Originally published on Tue November 19, 2013 3:54 pm

Transcript

ROBERT SIEGEL, HOST:

This week, millions of Americans in the private insurance market are scratching their heads, trying to figure out where they stand. Last week, President Obama reversed course and said insurance companies could continue to sell policies that don't comply with the Affordable Care Act for another year.

NPR's John Ydstie talked to several people whose policies were cancelled, but now could be re-instated.

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Politics
3:37 pm
Tue November 19, 2013

Duncan Apologizes For 'Clumsy' Common Core Remarks

Originally published on Tue November 19, 2013 3:54 pm

Education Secretary Arne Duncan is in some hot water over remarks he made last week suggesting that opposition to Common Core of Standards was coming from "white suburban moms." He has since pulled back from those remarks.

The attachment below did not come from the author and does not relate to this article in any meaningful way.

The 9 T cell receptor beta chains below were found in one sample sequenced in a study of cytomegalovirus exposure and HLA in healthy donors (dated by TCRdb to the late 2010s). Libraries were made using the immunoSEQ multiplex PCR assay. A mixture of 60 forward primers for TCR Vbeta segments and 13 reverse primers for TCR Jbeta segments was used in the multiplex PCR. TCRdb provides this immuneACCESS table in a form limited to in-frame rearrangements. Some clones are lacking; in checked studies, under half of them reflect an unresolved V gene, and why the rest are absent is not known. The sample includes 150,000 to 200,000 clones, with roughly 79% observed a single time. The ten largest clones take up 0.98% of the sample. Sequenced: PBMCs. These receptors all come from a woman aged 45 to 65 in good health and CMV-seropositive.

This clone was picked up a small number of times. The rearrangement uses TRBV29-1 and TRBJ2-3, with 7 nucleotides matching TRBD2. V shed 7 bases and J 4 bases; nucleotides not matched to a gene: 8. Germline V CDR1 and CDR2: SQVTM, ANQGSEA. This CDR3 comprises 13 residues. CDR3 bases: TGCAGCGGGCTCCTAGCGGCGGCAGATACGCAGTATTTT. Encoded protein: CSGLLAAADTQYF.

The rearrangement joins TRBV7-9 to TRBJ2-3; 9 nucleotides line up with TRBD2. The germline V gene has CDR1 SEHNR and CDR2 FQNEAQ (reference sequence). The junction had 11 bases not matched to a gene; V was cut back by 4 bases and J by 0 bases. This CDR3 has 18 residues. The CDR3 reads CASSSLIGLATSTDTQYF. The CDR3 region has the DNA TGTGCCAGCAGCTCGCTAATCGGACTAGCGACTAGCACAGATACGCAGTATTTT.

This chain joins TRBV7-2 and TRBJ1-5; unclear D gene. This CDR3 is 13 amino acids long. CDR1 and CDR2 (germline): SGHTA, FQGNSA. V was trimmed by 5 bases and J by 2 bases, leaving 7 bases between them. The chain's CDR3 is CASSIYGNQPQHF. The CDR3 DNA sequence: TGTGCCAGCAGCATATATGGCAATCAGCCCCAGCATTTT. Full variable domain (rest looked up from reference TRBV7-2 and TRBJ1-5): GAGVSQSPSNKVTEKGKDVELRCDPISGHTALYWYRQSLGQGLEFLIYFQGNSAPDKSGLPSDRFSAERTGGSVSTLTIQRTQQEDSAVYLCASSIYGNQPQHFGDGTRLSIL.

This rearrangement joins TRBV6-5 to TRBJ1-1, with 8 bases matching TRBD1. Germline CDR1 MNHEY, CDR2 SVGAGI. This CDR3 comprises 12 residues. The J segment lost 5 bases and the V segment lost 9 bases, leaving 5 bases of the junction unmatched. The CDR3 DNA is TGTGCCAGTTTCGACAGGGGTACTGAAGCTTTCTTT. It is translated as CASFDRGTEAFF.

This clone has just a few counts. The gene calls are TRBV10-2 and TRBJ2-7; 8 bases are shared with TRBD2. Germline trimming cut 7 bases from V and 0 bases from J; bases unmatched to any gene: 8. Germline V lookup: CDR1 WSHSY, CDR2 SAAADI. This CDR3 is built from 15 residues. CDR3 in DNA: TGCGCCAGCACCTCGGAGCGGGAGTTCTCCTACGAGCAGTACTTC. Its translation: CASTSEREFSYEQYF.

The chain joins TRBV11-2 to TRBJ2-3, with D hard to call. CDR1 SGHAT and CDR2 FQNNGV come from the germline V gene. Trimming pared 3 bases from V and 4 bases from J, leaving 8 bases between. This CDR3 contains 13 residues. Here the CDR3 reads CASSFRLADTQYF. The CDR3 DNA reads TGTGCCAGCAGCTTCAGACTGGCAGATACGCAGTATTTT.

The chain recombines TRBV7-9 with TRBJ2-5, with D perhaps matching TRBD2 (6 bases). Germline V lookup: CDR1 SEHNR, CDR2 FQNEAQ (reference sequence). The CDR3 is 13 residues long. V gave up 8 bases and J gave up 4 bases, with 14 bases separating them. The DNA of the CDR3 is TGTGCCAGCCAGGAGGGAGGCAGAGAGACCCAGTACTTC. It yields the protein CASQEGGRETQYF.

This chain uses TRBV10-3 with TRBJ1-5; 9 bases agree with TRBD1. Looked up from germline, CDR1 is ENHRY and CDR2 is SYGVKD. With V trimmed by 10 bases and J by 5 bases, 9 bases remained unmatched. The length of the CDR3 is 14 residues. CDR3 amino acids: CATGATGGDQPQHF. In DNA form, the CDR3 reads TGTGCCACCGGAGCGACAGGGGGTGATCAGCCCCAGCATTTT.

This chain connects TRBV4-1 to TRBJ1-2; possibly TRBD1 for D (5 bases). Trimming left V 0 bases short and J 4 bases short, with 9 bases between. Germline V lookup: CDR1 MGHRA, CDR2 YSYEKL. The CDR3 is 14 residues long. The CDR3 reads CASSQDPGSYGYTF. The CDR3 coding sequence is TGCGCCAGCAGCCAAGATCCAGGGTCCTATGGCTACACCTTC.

The Two-Way
3:21 pm
Tue November 19, 2013

India's Solution To The Monkey Menace? Put 'Em On The Pill!

A monkey invades the field during a cricket match in Ahmedabad, India, in 2012.
Gareth Copley Getty Images

Originally published on Tue November 19, 2013 5:12 pm

Officials in some of India's major cities, who have been fighting a losing battle to control troops of marauding monkeys who snatch food, chew Internet cables and romp through government buildings, have decided to take drastic action: They are putting them on the pill.

Or at least oral contraceptives are part of a strategy that also will involve outright sterilization of thousands of rhesus monkeys.